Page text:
Feeds

'I'm for free speech!' brave Boris bellows, bewildered by 'right to be forgotten' bluster

Calm down, dear, it's not a problem

Secure remote control for conventional and virtual desktops

Has Boris Johnson been paying too much attention to Jimmy Wales while the Wikipedia co-founder bangs on about Europe's so-called "right to be forgotten"?

On Monday, the Mayor of London claimed the European Court of Justice's ruling that made Google subject to European privacy laws was suddenly bad news for freedom of expression on the web.

"I am on the side of history, free speech and people's right to know what is going on in the world," Johnson bravely told The Times [paywall] during the opening of the capital's Technology Week in Shoreditch.

The Mayor continued:

The internet is a wonderful thing. It allows us to know what is going on in the world and I don't want to see people effectively going through it to weed out the truth.

Ex-Spectator editor Johnson added to the Times that he could not "see how it is practically possible [for watchdogs] to maintain the 'right to be forgotten' ruling".

Fret not, BoJo.

What Johnson appears to have not grasped is that the ECJ, the European Union's highest court on the law, made it very clear that netizens throughout the 28-member-state bloc can – under existing data protection law – ask Google to remove search links from its index if the information is old, irrelevant and not in the public interest. The key word here is ask.

Scare-mongering news reports, spun expertly by Google, wrongly suggested that people in positions of power can now order Mountain View to banish damaging stories about them from the interwebs.

But Google can snub any requests it receives to remove links from its ad-coated search results.

Such a refusal would simply force the complainant to take their gripe to their national data protection authority – such as the Information Commissioner's Office (ICO) in the UK – and any decision taken at that level can be fought over in the courts.

That's a harder task than the mayor implied when he spoke of "people effectively weeding out the truth". He also failed to note that publishers are not required to delete news reports from their sites.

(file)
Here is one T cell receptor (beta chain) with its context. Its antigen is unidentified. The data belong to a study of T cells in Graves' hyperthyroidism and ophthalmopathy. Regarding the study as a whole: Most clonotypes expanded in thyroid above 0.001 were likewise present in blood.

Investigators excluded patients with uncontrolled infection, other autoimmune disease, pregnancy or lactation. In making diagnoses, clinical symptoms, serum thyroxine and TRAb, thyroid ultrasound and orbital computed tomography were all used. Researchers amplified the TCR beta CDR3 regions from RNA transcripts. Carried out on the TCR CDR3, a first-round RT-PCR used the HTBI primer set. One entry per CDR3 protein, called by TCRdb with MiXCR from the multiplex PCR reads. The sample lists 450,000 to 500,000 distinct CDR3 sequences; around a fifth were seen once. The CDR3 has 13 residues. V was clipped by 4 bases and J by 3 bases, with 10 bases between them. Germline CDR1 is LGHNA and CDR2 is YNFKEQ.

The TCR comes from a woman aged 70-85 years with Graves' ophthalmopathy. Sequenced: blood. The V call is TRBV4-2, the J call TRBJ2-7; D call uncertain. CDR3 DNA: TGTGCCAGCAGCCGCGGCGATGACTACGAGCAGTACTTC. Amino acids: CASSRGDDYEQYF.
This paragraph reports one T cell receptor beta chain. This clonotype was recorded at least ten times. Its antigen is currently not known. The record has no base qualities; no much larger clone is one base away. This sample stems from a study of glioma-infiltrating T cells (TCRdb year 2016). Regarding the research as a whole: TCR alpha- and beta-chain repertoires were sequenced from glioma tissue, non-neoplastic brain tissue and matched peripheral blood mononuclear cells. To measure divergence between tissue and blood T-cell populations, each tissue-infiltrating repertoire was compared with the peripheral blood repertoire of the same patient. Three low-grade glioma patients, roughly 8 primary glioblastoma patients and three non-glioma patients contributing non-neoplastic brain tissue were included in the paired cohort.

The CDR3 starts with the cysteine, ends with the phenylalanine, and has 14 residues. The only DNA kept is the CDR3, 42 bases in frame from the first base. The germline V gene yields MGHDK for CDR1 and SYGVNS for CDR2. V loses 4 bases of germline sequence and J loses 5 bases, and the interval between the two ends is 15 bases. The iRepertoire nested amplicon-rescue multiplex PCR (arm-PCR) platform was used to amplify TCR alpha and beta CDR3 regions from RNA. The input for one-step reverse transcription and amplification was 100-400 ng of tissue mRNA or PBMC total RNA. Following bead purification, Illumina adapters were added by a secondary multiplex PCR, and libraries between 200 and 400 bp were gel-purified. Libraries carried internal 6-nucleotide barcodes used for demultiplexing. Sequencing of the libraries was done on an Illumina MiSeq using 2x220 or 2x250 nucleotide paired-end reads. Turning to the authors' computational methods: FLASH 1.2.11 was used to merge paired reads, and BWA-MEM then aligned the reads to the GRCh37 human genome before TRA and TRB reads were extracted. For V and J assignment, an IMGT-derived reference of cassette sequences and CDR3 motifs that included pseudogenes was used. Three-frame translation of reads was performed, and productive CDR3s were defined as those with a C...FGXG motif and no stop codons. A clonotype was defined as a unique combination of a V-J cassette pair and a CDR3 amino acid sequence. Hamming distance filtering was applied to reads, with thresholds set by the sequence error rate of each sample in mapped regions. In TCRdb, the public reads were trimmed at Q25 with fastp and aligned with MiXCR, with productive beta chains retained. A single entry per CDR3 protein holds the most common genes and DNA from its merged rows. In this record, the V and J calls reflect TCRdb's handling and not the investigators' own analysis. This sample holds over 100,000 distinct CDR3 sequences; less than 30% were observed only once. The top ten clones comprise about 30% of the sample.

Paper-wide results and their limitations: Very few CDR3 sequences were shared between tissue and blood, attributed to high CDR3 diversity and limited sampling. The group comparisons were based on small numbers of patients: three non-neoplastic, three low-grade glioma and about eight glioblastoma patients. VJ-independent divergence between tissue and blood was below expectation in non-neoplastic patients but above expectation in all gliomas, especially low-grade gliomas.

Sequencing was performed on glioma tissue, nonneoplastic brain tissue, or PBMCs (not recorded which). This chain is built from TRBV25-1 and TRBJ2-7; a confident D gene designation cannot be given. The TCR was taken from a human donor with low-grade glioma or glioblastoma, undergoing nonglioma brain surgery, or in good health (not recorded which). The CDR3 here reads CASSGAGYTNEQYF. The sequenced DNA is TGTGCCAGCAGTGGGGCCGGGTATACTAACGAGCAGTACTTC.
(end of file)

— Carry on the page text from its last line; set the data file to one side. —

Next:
And, don't forget, the ICO has welcomed the ECJ ruling – and described the "inaccurate reporting" of the whole matter as regrettable. A spokesman at the regulator told El Reg: “It’s not a ‘right to be forgotten’ – there is not an absolute right to have information removed." ®

Secure remote control for conventional and virtual desktops

More from The Register

next story
MI6 oversight report on Lee Rigby murder: US web giants offer 'safe haven for TERRORISM'
PM urged to 'prioritise issue' after Facebook hindsight find
Assange™ slumps back on Ecuador's sofa after detention appeal binned
Swedish court rules there's 'great risk' WikiLeaker will dodge prosecution
NSA mass spying reform KILLED by US Senators
Democrats needed just TWO more votes to keep alive bill reining in some surveillance
'Internet Freedom Panel' to keep web overlord ICANN out of Russian hands – new proposal
Come back with our internet! cries Republican drawing up bill
What a Mesa: Apple vows to re-use titsup GT sapphire glass plant
Commits to American manufacturing ... of secret tech
prev story

Whitepapers

Why cloud backup?
Combining the latest advancements in disk-based backup with secure, integrated, cloud technologies offer organizations fast and assured recovery of their critical enterprise data.
Forging a new future with identity relationship management
Learn about ForgeRock's next generation IRM platform and how it is designed to empower CEOS's and enterprises to engage with consumers.
Designing and building an open ITOA architecture
Learn about a new IT data taxonomy defined by the four data sources of IT visibility: wire, machine, agent, and synthetic data sets.
How to determine if cloud backup is right for your servers
Two key factors, technical feasibility and TCO economics, that backup and IT operations managers should consider when assessing cloud backup.
Reg Reader Research: SaaS based Email and Office Productivity Tools
Read this Reg reader report which provides advice and guidance for SMBs towards the use of SaaS based email and Office productivity tools.